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Stillwater River

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The Stillwater River is a tributary of the Great Miami River, approximately 65 mi (105 km) long. It is part of the Mississippi River watershed.

It rises near the Indiana state line, in western Darke County approximately 10 mi (16 km) northwest of Greenville. It flows east-southeast and is joined by the Greenville Creek in Covington, approximately 5 mi (8 km) west of Piqua. It flows south past Covington and Englewood, where it is dammed for flood control, then southeast to join the Great Miami River in Dayton.

In 1975, the Stillwater River and Greenville Creek System became Ohio's eighth scenic river.

Upper River Section – State Route 55 to Fetter Rd.

Species: Smallmouth Bass, Largemouth Bass, Rock Bass, Bluegill and Carp.

Access Points and Maps: In Miami County, starting with and heading upstream, State Route 718, Lauver Rd., Falknor Rd., Bridge St. Covington Oh, State Route 36, W. Covington Bradford Rd., Klinger Rd., Rangeline Rd., State Route 185, Bradford Bloomer Rd. and Fetter Rd.

Flies: Nymphs, such as Pheasant Tails, Prince nymphs, Caddis nymphs and Hellgrammites, all work well on the Stillwater River. Surface flies, like Sneaky Pete’s, Deer Hair Poppers, and Caddis patterns, along with terrestrial’s like grasshoppers, ants, and cricket patterns make a good choice during the summer. Streamer patterns imitating minnows, shiners, and Sculpins work using a sinking or floating line. Other productive patterns are San Juan worms, crayfish patterns, leeches and frogs.

Equipment: 8’ to 9.5’ fly rods in #5 - #8 weights are best. Leader and Tippets in sizes 3x – 4x and 5x are recommended.

Seasons and Miscellaneous Information: The season begins in April and runs to November. This section is wade able however, floating is best.

 

Middle River Section – State Route 40 to State Route 55.

Species: Smallmouth Bass, Largemouth Bass, Rock Bass, Bluegill, and Carp.

Access Points and Maps: In Montgomery County, starting with and heading upstream, State Route 40, Martindale Rd., Old Springfield Rd. In Miami County, starting with and heading upstream, Garland Rd., State Route 571, State Route 55, Horseshoe Bend Rd., Fenner Rd., State Route 48 and Penny Rd.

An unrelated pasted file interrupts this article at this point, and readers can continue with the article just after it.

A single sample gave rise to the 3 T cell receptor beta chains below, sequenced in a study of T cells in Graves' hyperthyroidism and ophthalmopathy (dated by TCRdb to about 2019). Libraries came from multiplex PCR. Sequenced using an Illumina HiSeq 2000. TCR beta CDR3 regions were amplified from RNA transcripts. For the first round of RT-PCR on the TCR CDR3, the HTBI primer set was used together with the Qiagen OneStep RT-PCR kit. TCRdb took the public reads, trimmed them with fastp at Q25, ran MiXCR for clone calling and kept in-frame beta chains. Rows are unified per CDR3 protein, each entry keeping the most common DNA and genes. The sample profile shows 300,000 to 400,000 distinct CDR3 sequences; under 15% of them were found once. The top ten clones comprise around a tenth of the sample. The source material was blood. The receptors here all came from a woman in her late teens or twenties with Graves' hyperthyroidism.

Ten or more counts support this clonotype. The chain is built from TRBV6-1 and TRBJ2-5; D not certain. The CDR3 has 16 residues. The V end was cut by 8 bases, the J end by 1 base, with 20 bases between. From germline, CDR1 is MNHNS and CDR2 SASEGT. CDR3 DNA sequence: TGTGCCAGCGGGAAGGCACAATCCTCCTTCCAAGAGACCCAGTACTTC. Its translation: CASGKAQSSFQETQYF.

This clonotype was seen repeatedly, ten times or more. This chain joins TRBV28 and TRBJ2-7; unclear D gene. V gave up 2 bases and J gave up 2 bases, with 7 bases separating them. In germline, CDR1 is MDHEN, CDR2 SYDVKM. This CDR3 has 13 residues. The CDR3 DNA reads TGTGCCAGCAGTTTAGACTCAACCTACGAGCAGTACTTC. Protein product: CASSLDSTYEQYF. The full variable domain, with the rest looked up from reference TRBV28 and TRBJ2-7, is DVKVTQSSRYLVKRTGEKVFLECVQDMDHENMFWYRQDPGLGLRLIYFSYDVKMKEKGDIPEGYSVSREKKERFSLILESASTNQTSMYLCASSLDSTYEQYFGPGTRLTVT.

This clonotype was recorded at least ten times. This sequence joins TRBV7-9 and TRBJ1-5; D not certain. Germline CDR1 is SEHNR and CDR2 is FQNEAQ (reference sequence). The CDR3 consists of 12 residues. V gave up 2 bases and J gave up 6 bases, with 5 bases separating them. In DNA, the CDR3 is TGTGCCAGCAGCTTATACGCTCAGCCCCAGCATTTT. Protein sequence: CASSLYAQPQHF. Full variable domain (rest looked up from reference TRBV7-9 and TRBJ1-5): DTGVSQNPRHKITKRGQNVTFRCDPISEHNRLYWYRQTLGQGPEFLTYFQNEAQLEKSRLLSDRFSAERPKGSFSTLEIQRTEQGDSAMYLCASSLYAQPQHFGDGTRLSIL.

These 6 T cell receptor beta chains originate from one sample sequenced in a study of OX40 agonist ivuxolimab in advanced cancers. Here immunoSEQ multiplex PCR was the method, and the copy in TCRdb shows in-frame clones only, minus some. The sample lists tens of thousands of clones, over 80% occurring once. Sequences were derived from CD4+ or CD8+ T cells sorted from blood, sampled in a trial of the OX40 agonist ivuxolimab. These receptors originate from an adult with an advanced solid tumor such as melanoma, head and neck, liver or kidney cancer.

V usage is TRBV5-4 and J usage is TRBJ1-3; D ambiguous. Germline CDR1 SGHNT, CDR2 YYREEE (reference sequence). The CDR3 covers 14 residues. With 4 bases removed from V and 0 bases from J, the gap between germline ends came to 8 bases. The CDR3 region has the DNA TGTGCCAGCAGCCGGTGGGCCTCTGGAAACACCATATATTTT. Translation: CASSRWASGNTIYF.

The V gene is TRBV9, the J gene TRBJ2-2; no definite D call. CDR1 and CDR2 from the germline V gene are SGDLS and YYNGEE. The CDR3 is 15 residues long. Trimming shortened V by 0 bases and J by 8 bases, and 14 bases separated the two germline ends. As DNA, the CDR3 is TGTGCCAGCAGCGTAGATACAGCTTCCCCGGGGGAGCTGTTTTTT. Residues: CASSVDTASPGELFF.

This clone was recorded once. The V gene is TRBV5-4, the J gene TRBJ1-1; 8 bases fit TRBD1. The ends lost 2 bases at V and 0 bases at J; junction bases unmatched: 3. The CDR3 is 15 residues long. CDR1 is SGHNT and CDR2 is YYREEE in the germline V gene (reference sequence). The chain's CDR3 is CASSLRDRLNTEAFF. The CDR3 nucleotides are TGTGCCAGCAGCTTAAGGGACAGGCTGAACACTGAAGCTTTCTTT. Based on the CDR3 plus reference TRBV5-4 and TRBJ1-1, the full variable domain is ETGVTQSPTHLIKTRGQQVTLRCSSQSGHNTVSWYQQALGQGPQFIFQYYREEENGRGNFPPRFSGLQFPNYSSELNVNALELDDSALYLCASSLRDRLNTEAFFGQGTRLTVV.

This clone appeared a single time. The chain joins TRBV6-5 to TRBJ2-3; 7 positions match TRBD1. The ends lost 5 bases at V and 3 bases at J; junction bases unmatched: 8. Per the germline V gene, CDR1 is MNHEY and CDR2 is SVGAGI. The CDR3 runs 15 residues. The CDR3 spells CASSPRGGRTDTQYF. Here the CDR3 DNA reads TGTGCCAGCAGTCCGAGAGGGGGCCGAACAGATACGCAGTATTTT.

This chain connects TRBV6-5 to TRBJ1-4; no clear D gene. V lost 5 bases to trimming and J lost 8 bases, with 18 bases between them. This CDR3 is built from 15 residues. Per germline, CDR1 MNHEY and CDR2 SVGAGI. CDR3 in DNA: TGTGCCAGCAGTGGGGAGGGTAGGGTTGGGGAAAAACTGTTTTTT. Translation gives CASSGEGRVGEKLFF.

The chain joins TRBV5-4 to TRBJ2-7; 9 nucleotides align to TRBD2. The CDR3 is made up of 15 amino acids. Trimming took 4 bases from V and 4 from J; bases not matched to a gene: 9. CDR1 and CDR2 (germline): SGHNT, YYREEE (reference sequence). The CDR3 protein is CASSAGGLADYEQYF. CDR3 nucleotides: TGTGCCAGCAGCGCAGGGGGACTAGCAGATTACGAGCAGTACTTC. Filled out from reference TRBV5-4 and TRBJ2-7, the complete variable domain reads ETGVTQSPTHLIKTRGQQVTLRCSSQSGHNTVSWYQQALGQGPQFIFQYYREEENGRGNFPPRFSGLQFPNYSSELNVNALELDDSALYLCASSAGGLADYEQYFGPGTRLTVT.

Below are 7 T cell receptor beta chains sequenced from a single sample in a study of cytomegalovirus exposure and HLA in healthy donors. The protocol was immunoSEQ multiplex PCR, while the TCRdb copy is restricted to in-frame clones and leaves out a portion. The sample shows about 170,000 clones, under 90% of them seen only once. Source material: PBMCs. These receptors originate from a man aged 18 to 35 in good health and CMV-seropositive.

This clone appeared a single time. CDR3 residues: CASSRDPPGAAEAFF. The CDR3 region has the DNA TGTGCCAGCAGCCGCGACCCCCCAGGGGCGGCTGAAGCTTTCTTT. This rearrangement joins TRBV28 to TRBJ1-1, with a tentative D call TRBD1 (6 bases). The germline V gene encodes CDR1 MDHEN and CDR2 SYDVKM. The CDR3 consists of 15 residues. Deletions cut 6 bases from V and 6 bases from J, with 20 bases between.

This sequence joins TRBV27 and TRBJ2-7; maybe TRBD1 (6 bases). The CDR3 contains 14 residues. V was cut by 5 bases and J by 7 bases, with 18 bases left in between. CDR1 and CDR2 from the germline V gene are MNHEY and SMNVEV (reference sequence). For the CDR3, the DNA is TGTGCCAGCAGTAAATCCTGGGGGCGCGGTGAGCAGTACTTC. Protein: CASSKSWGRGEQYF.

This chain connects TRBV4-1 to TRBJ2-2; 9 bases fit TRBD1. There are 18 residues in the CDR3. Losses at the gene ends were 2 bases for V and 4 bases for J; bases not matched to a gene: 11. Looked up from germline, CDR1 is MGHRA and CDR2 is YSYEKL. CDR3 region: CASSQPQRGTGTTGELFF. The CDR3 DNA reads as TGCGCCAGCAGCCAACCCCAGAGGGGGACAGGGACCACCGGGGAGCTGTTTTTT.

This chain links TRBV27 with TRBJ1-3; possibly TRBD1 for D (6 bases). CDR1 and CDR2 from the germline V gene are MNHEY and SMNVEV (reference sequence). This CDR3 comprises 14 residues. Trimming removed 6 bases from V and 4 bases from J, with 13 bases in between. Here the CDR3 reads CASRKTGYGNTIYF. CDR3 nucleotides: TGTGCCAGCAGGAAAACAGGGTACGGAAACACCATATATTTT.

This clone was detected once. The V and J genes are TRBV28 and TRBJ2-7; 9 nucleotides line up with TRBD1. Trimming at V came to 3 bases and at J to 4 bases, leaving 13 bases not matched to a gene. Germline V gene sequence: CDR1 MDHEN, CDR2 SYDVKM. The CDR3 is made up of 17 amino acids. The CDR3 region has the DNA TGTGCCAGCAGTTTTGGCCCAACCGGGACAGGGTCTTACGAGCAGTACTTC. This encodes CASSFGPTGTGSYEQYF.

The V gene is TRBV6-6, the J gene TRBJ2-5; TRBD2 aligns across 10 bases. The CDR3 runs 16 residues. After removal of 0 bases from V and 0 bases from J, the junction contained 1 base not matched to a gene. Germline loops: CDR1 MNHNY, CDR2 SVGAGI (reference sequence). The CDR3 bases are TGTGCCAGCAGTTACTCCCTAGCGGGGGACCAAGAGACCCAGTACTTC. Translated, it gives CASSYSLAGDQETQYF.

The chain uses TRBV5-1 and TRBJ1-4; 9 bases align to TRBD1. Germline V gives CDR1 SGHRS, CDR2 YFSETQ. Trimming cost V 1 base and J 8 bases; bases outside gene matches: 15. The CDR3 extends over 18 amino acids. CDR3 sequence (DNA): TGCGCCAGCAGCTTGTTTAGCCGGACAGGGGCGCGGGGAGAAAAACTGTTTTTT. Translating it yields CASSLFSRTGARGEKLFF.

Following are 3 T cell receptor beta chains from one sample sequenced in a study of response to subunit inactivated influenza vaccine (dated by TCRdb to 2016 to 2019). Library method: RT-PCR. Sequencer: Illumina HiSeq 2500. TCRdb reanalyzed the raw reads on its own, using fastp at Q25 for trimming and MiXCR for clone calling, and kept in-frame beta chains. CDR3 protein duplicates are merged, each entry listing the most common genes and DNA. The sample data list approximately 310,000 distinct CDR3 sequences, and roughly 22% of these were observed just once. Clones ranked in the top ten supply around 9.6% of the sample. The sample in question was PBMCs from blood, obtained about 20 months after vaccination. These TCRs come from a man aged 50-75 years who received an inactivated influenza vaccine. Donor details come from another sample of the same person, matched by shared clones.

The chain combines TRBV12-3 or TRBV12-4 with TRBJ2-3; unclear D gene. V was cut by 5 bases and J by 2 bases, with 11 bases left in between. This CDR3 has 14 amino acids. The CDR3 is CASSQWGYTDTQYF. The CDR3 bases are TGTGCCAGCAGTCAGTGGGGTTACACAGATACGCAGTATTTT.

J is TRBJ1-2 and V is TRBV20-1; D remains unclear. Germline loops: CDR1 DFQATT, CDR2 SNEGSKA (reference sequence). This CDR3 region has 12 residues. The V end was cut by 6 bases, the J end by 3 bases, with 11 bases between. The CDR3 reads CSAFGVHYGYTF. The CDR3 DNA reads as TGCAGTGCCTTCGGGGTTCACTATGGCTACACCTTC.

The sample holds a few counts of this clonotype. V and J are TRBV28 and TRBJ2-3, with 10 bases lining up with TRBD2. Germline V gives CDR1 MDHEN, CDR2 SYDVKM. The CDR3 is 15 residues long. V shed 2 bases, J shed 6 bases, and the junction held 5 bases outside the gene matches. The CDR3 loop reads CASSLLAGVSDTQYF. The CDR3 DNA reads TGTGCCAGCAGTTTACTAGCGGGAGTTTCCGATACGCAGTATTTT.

Flies: Nymphs, such as Pheasant Tails, Prince nymphs, Caddis nymphs and Hellgrammites, all work well on the Stillwater River. Surface flies, like Sneaky Pete’s, Deer Hair Poppers, and Caddis patterns, along with terrestrial’s like grasshoppers, ants, and cricket patterns make a good choice during the summer. Streamer patterns imitating minnows, shiners, and Sculpins work using a sinking or floating line. Other productive patterns are San Juan worms, crayfish patterns, leeches and frogs.

Equipment: 8’ to 9.5’ fly rods in #5 - #8 weights are best. Leader and Tippets in sizes 3x – 4x and 5x are recommended.

Seasons and Miscellaneous Information: The season begins in April and runs to November. This section is wade able however, floating is best.

Lower River Section – Great Miami River To State Route 40.

Species: Smallmouth Bass, Largemouth Bass, Rock Bass, Bluegill and Carp.

Access Points and Maps: In Montgomery County, starting with and heading upstream, Great Miami River, Ridge Ave., Siebenthaler Ave., Shoup Mill Rd., Peters Pike, Dog Leg Rd., Heathcliff Rd.

Flies: Nymphs, such as Pheasant Tails, Prince nymphs, Caddis nymphs and Hellgrammites, all work well on the Stillwater River. Surface flies, like Sneaky Pete’s, Deer Hair Poppers, and Caddis patterns, along with terrestrial’s like grasshoppers, ants, and cricket patterns make a good choice during the summer. Streamer patterns imitating minnows, shiners, and Sculpins work using a sinking or floating line. Other productive patterns are San Juan worms, crayfish patterns, leeches and frogs.

Equipment: 8’ to 9.5’ fly rods in #5 - #8 weights are best. Leader and Tippets in sizes 3x – 4x and 5x are recommended.

Seasons and Miscellaneous Information: The season begins in April and runs to November. This section is wadable; however, floating is best.


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